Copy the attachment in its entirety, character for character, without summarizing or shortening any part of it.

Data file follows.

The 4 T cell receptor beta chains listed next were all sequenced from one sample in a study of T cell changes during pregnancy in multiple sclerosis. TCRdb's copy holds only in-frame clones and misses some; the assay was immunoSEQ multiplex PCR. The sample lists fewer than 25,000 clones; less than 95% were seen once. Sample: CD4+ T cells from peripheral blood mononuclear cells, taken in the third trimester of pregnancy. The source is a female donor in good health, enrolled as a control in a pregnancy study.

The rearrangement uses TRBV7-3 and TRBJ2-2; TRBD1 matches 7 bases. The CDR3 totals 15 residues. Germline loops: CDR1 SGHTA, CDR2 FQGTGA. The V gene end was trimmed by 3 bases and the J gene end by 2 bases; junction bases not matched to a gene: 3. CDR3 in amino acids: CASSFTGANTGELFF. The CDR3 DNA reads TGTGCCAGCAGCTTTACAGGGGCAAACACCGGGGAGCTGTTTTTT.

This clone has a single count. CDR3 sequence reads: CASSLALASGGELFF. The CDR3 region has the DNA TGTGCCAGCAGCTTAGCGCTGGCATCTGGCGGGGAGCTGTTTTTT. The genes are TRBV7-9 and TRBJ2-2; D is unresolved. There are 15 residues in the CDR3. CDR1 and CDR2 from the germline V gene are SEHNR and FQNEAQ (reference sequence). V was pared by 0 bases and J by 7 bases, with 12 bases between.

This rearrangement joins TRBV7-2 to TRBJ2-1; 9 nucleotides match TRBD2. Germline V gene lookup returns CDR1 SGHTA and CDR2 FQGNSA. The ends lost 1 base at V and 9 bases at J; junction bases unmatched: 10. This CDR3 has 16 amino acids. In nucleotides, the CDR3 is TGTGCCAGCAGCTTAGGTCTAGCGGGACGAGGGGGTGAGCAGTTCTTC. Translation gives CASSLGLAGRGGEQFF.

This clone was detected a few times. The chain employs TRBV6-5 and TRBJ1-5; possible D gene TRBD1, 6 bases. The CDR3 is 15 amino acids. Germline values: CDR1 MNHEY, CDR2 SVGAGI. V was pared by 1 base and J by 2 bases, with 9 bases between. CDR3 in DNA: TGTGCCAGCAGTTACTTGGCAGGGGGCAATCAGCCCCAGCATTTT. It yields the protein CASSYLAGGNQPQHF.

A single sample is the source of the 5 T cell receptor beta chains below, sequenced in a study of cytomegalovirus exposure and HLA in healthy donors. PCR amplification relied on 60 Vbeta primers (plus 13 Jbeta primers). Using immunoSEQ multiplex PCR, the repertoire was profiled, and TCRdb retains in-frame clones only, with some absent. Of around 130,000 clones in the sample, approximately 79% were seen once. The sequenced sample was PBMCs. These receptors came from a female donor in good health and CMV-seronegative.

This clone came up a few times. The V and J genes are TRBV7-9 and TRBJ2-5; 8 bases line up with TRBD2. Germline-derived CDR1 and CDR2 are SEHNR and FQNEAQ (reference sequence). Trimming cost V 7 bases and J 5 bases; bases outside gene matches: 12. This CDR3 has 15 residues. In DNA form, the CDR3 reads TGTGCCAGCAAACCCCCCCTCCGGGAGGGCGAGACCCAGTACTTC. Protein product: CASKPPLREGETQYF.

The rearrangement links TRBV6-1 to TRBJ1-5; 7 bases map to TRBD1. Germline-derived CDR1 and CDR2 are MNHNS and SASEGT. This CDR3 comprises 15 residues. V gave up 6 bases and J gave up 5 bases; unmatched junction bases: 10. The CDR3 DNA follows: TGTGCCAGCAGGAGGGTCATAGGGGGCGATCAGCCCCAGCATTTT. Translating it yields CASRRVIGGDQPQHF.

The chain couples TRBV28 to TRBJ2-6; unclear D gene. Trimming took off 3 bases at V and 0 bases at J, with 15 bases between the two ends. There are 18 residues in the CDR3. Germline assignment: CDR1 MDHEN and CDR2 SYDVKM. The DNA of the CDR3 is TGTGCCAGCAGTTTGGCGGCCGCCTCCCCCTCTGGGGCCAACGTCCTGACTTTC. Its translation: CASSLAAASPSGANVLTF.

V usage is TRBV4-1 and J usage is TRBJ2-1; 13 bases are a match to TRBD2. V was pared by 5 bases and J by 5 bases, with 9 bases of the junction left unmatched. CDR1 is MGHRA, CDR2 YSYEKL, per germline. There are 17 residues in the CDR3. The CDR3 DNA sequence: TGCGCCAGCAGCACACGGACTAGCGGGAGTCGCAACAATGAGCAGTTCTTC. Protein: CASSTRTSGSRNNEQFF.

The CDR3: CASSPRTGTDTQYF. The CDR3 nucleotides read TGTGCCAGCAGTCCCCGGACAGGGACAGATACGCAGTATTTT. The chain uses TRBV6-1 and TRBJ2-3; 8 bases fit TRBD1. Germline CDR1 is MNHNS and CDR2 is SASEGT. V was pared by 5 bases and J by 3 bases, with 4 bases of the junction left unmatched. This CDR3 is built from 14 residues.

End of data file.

The 4 T cell receptor beta chains listed next were all sequenced from one sample in a study of T cell changes during pregnancy in multiple sclerosis. TCRdb's copy holds only in-frame clones and misses some; the assay was immunoSEQ multiplex PCR. The sample lists fewer than 25,000 clones; less than 95% were seen once. Sample: CD4+ T cells from peripheral blood mononuclear cells, taken in the third trimester of pregnancy. The source is a female donor in good health, enrolled as a control in a pregnancy study.

The rearrangement uses TRBV7-3 and TRBJ2-2; TRBD1 matches 7 bases. The CDR3 totals 15 residues. Germline loops: CDR1 SGHTA, CDR2 FQGTGA. The V gene end was trimmed by 3 bases and the J gene end by 2 bases; junction bases not matched to a gene: 3. CDR3 in amino acids: CASSFTGANTGELFF. The CDR3 DNA reads TGTGCCAGCAGCTTTACAGGGGCAAACACCGGGGAGCTGTTTTTT.

This clone has a single count. CDR3 sequence reads: CASSLALASGGELFF. The CDR3 region has the DNA TGTGCCAGCAGCTTAGCGCTGGCATCTGGCGGGGAGCTGTTTTTT. The genes are TRBV7-9 and TRBJ2-2; D is unresolved. There are 15 residues in the CDR3. CDR1 and CDR2 from the germline V gene are SEHNR and FQNEAQ (reference sequence). V was pared by 0 bases and J by 7 bases, with 12 bases between.

This rearrangement joins TRBV7-2 to TRBJ2-1; 9 nucleotides match TRBD2. Germline V gene lookup returns CDR1 SGHTA and CDR2 FQGNSA. The ends lost 1 base at V and 9 bases at J; junction bases unmatched: 10. This CDR3 has 16 amino acids. In nucleotides, the CDR3 is TGTGCCAGCAGCTTAGGTCTAGCGGGACGAGGGGGTGAGCAGTTCTTC. Translation gives CASSLGLAGRGGEQFF.

This clone was detected a few times. The chain employs TRBV6-5 and TRBJ1-5; possible D gene TRBD1, 6 bases. The CDR3 is 15 amino acids. Germline values: CDR1 MNHEY, CDR2 SVGAGI. V was pared by 1 base and J by 2 bases, with 9 bases between. CDR3 in DNA: TGTGCCAGCAGTTACTTGGCAGGGGGCAATCAGCCCCAGCATTTT. It yields the protein CASSYLAGGNQPQHF.

A single sample is the source of the 5 T cell receptor beta chains below, sequenced in a study of cytomegalovirus exposure and HLA in healthy donors. PCR amplification relied on 60 Vbeta primers (plus 13 Jbeta primers). Using immunoSEQ multiplex PCR, the repertoire was profiled, and TCRdb retains in-frame clones only, with some absent. Of around 130,000 clones in the sample, approximately 79% were seen once. The sequenced sample was PBMCs. These receptors came from a female donor in good health and CMV-seronegative.

This clone came up a few times. The V and J genes are TRBV7-9 and TRBJ2-5; 8 bases line up with TRBD2. Germline-derived CDR1 and CDR2 are SEHNR and FQNEAQ (reference sequence). Trimming cost V 7 bases and J 5 bases; bases outside gene matches: 12. This CDR3 has 15 residues. In DNA form, the CDR3 reads TGTGCCAGCAAACCCCCCCTCCGGGAGGGCGAGACCCAGTACTTC. Protein product: CASKPPLREGETQYF.

The rearrangement links TRBV6-1 to TRBJ1-5; 7 bases map to TRBD1. Germline-derived CDR1 and CDR2 are MNHNS and SASEGT. This CDR3 comprises 15 residues. V gave up 6 bases and J gave up 5 bases; unmatched junction bases: 10. The CDR3 DNA follows: TGTGCCAGCAGGAGGGTCATAGGGGGCGATCAGCCCCAGCATTTT. Translating it yields CASRRVIGGDQPQHF.

The chain couples TRBV28 to TRBJ2-6; unclear D gene. Trimming took off 3 bases at V and 0 bases at J, with 15 bases between the two ends. There are 18 residues in the CDR3. Germline assignment: CDR1 MDHEN and CDR2 SYDVKM. The DNA of the CDR3 is TGTGCCAGCAGTTTGGCGGCCGCCTCCCCCTCTGGGGCCAACGTCCTGACTTTC. Its translation: CASSLAAASPSGANVLTF.

V usage is TRBV4-1 and J usage is TRBJ2-1; 13 bases are a match to TRBD2. V was pared by 5 bases and J by 5 bases, with 9 bases of the junction left unmatched. CDR1 is MGHRA, CDR2 YSYEKL, per germline. There are 17 residues in the CDR3. The CDR3 DNA sequence: TGCGCCAGCAGCACACGGACTAGCGGGAGTCGCAACAATGAGCAGTTCTTC. Protein: CASSTRTSGSRNNEQFF.

The CDR3: CASSPRTGTDTQYF. The CDR3 nucleotides read TGTGCCAGCAGTCCCCGGACAGGGACAGATACGCAGTATTTT. The chain uses TRBV6-1 and TRBJ2-3; 8 bases fit TRBD1. Germline CDR1 is MNHNS and CDR2 is SASEGT. V was pared by 5 bases and J by 3 bases, with 4 bases of the junction left unmatched. This CDR3 is built from 14 residues.